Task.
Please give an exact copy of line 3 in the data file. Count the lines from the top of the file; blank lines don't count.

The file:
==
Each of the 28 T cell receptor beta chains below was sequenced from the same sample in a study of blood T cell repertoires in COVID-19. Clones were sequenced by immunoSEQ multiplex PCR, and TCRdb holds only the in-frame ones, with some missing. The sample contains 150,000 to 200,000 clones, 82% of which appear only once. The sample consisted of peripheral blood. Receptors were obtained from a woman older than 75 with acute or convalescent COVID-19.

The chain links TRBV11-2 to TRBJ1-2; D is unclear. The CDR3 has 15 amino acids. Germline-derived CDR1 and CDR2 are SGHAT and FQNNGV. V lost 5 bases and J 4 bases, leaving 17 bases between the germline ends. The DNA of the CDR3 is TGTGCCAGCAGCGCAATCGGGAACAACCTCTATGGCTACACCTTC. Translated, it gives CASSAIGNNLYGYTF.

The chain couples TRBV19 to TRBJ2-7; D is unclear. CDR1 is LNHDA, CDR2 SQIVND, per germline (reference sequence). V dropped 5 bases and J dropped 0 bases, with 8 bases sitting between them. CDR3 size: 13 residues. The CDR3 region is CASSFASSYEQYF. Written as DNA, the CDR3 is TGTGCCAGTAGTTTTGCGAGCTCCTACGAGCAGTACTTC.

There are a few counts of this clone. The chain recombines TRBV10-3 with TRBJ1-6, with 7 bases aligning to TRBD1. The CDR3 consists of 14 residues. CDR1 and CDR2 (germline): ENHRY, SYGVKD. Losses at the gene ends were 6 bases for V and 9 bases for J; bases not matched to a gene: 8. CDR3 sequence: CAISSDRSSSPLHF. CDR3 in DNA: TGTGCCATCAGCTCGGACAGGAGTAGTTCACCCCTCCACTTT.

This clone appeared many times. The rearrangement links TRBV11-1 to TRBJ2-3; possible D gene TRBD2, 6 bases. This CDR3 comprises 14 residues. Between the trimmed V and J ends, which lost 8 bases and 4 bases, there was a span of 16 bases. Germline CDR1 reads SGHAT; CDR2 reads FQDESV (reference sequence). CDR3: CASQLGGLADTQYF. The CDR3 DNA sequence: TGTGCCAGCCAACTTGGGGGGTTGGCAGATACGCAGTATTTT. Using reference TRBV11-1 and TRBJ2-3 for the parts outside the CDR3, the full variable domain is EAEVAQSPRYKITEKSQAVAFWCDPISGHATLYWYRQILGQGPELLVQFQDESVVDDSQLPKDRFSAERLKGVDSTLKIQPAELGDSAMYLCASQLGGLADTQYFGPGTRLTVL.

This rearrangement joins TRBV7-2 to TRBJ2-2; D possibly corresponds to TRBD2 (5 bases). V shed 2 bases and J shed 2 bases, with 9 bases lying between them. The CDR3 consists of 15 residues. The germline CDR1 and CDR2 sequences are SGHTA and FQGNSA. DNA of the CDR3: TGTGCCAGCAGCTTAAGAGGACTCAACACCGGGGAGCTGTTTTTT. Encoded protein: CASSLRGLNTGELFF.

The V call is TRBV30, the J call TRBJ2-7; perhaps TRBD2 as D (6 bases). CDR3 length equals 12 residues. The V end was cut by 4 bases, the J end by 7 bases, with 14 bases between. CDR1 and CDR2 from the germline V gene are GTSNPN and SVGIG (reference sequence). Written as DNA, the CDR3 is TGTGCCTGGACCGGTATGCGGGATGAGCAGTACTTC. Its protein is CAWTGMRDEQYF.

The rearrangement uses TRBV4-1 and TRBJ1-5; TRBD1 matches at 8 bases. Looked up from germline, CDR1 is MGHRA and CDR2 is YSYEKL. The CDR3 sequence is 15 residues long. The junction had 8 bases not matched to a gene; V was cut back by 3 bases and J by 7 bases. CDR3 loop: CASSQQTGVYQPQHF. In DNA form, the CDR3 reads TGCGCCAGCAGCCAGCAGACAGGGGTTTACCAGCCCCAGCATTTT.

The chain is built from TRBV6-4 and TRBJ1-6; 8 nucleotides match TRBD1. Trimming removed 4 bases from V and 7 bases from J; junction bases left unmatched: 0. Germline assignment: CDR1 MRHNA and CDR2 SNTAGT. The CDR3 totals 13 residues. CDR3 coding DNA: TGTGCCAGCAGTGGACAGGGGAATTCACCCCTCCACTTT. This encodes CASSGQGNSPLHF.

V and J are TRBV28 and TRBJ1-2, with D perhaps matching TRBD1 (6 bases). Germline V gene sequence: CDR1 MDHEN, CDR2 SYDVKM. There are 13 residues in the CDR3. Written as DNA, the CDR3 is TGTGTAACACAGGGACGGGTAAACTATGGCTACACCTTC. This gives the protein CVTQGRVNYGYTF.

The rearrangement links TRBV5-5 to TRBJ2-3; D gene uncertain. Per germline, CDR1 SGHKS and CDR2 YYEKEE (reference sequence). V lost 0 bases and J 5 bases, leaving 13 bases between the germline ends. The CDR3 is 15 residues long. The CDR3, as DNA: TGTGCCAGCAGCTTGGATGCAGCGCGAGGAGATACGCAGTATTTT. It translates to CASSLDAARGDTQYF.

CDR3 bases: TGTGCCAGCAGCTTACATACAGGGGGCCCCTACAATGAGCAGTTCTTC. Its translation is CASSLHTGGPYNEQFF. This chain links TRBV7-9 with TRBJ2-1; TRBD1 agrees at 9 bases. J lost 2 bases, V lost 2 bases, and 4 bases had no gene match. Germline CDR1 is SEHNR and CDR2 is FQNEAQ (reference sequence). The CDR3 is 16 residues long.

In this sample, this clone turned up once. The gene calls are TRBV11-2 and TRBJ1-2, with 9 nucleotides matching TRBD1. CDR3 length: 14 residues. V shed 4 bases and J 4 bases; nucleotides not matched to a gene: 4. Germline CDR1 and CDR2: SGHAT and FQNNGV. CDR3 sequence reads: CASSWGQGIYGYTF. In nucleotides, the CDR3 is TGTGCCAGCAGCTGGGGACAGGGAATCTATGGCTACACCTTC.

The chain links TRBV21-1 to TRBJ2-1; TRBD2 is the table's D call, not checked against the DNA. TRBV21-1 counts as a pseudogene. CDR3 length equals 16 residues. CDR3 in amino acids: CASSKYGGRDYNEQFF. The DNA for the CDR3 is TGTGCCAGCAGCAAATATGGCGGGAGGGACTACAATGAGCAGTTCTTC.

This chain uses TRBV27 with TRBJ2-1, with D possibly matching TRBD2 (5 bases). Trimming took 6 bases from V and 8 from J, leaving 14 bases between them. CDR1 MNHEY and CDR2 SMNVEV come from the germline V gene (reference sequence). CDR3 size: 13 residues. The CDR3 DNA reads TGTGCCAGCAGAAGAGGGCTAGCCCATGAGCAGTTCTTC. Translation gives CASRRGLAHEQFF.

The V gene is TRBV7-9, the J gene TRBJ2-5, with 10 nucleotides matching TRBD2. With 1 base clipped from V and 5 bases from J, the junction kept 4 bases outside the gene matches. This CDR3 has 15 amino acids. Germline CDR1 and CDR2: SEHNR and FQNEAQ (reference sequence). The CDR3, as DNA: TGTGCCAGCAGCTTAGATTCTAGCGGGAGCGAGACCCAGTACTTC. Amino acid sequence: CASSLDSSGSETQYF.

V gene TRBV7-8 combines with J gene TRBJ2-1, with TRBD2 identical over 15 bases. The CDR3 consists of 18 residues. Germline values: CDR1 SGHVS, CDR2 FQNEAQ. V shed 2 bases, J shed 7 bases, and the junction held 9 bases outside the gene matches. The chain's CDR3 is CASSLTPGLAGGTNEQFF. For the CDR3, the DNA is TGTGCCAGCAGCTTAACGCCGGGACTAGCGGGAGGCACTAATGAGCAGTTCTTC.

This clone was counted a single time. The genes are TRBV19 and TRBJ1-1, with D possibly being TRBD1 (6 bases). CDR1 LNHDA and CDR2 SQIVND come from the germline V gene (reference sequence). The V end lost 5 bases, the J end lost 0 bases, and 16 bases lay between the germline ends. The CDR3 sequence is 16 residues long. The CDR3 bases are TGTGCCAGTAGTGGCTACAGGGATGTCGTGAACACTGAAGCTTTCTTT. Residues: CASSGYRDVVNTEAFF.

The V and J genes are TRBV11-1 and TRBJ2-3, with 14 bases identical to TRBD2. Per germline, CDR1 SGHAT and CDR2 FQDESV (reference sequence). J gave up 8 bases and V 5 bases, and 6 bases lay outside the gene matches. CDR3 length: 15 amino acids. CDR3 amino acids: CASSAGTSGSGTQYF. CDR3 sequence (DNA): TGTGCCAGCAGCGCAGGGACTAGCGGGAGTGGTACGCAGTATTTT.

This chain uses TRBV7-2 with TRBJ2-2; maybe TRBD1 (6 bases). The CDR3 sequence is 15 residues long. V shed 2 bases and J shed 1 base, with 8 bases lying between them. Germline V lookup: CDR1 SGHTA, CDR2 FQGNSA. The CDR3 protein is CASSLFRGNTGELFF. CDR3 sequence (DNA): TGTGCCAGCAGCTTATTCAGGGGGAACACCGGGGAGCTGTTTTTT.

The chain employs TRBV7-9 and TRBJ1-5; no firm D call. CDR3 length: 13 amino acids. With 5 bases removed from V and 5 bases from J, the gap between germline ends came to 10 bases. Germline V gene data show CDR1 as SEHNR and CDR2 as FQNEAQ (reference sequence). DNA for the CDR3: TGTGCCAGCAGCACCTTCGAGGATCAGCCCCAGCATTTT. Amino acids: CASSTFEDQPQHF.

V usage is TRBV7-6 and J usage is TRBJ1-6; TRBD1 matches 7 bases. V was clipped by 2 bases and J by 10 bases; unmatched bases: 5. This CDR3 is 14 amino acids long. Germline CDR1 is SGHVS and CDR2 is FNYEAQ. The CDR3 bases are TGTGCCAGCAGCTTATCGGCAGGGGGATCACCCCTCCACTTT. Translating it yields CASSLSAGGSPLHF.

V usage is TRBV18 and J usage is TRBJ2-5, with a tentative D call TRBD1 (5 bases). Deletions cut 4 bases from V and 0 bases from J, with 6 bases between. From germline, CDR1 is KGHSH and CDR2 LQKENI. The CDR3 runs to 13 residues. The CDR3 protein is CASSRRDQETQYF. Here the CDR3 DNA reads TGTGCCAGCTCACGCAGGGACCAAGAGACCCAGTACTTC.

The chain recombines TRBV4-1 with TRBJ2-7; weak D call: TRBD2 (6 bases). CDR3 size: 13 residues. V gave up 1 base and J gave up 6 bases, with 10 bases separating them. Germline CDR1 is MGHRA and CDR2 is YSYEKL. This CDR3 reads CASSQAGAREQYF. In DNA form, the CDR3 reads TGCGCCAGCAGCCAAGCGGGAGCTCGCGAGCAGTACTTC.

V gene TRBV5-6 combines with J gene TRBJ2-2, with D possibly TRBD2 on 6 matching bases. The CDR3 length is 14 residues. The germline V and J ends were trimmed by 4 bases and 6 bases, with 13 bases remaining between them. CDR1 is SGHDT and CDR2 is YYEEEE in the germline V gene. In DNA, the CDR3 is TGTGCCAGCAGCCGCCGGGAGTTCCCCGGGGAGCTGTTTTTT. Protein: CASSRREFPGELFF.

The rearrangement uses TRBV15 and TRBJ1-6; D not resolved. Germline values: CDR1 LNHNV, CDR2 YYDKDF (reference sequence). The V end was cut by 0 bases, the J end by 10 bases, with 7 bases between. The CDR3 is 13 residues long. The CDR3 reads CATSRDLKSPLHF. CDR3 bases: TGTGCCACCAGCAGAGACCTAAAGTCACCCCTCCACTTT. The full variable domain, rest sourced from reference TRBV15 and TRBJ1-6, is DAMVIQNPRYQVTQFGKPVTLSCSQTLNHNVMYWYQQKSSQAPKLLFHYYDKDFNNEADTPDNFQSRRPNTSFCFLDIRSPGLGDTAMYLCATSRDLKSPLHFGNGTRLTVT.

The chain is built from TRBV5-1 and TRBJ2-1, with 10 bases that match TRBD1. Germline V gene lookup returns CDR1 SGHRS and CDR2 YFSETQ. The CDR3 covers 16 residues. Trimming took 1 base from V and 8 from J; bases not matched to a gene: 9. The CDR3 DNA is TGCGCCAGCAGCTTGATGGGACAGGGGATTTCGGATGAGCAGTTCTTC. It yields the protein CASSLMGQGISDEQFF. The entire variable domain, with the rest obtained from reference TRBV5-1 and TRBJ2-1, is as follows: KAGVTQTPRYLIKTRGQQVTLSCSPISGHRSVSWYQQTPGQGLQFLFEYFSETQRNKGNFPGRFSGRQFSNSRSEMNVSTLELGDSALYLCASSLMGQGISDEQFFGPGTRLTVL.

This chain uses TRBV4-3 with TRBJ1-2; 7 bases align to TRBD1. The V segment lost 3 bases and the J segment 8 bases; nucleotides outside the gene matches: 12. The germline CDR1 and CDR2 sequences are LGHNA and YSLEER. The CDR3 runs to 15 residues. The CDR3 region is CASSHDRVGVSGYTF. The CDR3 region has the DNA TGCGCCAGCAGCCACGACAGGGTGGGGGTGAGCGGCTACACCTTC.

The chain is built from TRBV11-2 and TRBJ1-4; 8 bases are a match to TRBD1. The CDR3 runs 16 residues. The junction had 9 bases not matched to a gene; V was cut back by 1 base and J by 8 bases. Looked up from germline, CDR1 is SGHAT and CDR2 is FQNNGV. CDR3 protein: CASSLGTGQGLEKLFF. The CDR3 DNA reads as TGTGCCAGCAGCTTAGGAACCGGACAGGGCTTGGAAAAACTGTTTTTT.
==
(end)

The chain couples TRBV19 to TRBJ2-7; D is unclear. CDR1 is LNHDA, CDR2 SQIVND, per germline (reference sequence). V dropped 5 bases and J dropped 0 bases, with 8 bases sitting between them. CDR3 size: 13 residues. The CDR3 region is CASSFASSYEQYF. Written as DNA, the CDR3 is TGTGCCAGTAGTTTTGCGAGCTCCTACGAGCAGTACTTC.